THE Lusaka High Court has censured Konkola Copper Mines provisional liquidator Milingo Lungu for signing a consent order on behalf of Vedanta Resources Holdings limited and discontinued a matter against himself, Rephidim Mining and Technical Suppliers Limited, Mimbula Minerals and Moxico Resources Limited in a matter where they were sued by Vedanta and KCM for trespass.
Lungu discontinued the case after the Court granted an injunction to Vedanta Resources Holding Limited, the majority shareholder of KCM, restraining him from selling the company’s mining rights areas to Rephidim, Mimbula and Moxico Resources limited at a sum of US$20,000,000.
Justice Bonaventure Mbewe said the discontinuance of the suit should have been in relation to KCM as his lawyers do not act for Vedanta, which had the right to bring an action in its own name, including the rights to exercise its residual powers to challenge the winding up proceedings or the appointment of the provisional liquidator for KCM.
“I hereby set aside the notice of discontinuance in respect of the notice purporting to discontinue the whole action and restrict it to the discontinuance of the action by KCM only,” justice Mbewe said.
This is in a matter where KCM and Vedanta Resources Holdings limited sued Rephidim Mining and Technical Suppliers Limited, Mimbula Minerals and Moxico Resources Limited for trespassing on its mining rights areas.
KCM and Vedanta sought a declaration that the defendants have no authority to enter upon Lot 694/M and the remaining extent of Lot 564/M or the land in Nchanga Mine area without the prior consent of the plaintiffs.
KCM and Vedanta wanted an order setting aside the consent order dated September 10, 2019 under appeal number 74/2018.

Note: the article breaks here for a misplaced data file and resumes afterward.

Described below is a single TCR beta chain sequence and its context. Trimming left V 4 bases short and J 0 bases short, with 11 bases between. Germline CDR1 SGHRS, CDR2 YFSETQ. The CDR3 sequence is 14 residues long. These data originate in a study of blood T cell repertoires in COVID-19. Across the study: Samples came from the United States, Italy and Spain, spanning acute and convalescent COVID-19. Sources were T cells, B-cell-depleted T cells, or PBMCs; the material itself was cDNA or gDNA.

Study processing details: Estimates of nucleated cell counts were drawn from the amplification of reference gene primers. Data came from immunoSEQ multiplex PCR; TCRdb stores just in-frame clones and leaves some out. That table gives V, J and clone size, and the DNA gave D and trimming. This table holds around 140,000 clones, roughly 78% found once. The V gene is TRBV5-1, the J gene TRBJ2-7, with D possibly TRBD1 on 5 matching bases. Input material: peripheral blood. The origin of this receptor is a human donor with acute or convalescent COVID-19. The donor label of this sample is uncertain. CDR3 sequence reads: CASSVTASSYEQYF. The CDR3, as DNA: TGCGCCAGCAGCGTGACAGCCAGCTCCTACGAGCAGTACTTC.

KCM and Vedanta also sought an order of injunction restraining the three mining companies from enforcing the consent order in the said appeal until final determination of the matter and that the defendants be restrained from entering and remaining on Lot number 694/M Chingola Zambia.
When the matter came up for hearing, Vedanta lawyers Nchito and Nchito said that Maxwell Mainsa, an advocate employed by KCM, under the direction of Milingo Lungu, discontinued the actions brought by the directors of KCM.
State council Nchima Nchito argued that the appointment of Mainsa as the legal counsel for KCM as well as the purported notice of discontinuance of the proceedings he filed at the direction of Lungu were irregular and misconceived and an abuse of court process.
Nchito said Lungu cannot take over a lawsuit against himself and purport to discontinue it as it is a perversion of justice.
“The provisional liquidator Milingo Lungu, being the defendant in this matter cannot at the same time instruct counsel to discontinue a matter against himself. The directors of KCM who have sued in the name of the company have done so exercising their residual power to protect the company against the wrongful acts of the provisional liquidator, ” Nchito said.
He said there was a boundary between the powers of the provisional liquidator and the residual powers of the directors of the company.